I can’t help but mumble “Sorry” when I’m inconveniencing someone in any way, say, by entering their peripheral view at the grocery store. If you hold the door for me, I’ll probably say “sorry” and “thank you.” It became such a habit, uttering “sorry” upon any human contact, after three years in England. At least the east of England was filled with deferentially polite people who offered up a “sorry” for such offenses as selecting an item from a shelf next to where you are looking to see if the bread expires tomorrow. The nerve.

My Americanized version is said with a smile. It most certainly makes me look like a dope.

“Lovely” is another word I’ve brought home. I reserve it for legit complimentary purposes, i.e. “That sunset is lovely!” (because it IS.) I do not miss it as a stand in for “thank you,” as is the case when you hand a cashier any amount of money to pay. A £20 note for a £2 LEGO figurine? “Lovely.” Exact change? “Lovely.” Always with the same tone, mind you.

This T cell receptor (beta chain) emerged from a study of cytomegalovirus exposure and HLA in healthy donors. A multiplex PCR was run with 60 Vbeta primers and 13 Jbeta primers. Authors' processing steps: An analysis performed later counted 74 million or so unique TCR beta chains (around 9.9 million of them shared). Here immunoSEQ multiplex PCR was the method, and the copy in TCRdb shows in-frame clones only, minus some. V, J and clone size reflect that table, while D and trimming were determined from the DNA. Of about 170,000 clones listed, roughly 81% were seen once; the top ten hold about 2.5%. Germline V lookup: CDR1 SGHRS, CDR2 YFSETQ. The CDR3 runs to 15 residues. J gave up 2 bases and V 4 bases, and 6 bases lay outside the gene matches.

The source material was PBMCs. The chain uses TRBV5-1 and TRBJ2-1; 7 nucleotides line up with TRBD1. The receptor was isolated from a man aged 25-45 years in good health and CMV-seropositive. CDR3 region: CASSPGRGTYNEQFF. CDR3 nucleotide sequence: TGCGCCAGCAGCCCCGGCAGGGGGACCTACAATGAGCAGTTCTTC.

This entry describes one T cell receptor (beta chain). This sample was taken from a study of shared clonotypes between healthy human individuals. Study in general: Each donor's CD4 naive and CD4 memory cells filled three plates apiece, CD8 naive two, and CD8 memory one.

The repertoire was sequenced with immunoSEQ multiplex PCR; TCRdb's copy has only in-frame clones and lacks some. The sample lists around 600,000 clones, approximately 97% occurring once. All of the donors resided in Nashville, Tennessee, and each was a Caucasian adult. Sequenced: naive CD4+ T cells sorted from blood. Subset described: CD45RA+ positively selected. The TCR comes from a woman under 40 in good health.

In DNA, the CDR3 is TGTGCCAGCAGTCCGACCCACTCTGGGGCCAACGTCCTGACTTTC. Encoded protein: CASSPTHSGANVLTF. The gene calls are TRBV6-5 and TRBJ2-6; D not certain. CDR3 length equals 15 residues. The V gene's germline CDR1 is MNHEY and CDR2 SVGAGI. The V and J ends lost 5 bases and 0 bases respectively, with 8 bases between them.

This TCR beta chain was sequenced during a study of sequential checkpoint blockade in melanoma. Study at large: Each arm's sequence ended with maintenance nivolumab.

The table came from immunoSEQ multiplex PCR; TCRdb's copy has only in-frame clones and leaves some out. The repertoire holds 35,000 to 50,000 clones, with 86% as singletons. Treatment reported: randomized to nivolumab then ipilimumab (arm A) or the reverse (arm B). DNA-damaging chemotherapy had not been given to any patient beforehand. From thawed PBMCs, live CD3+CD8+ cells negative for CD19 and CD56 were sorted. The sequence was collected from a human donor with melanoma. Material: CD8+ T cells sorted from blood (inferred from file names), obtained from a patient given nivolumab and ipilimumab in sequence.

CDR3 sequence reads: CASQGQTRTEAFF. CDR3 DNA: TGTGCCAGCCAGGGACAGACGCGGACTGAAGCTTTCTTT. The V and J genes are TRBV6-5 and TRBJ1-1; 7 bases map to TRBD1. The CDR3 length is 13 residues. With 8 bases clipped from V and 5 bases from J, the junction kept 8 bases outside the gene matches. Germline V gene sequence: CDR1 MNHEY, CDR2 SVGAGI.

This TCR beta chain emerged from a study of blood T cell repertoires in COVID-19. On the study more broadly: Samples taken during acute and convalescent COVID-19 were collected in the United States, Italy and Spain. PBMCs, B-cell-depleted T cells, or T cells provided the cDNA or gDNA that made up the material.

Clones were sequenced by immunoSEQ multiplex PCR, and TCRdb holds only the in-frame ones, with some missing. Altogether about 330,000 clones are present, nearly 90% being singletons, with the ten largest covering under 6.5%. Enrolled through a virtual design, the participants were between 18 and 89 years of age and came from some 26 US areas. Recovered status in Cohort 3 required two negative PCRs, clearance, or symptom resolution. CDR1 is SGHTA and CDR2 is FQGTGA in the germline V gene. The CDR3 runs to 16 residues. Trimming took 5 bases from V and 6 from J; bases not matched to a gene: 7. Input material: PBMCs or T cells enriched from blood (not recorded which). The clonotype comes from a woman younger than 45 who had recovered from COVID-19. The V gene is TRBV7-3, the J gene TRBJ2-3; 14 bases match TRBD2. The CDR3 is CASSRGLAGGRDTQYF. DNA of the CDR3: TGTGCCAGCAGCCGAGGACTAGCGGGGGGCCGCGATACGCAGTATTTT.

My Americanized version is said with an inflection that only us emotionally reckless Yanks can muster.

“Bits.” Walden likes to point out this bit or that. He also doesn’t like for us to get “cross.” His trash goes into a “bin.”

Alas, he does not call me “Mummy.”

From time to time I ask myself if I’m driving on the right side of the road, as in the RIGHT side, which is the correct side here. I always am when I do.

It won’t be long before our time in England becomes simply a place in the photo books that I’m going to make one day. The morning tea habit may stick, but I have a feeling the lingo will be gone in no time. That may just be the result of generally having no idea what they were saying most of the time anyway.

4 thoughts on “Englishican

  1. Yes! So many brilliant phrases I want to keep up with saying. Poor kids, though, mine had to explain to she wanted a turn after asking politely to have a go at the swing…grrrrr American playground etiquette

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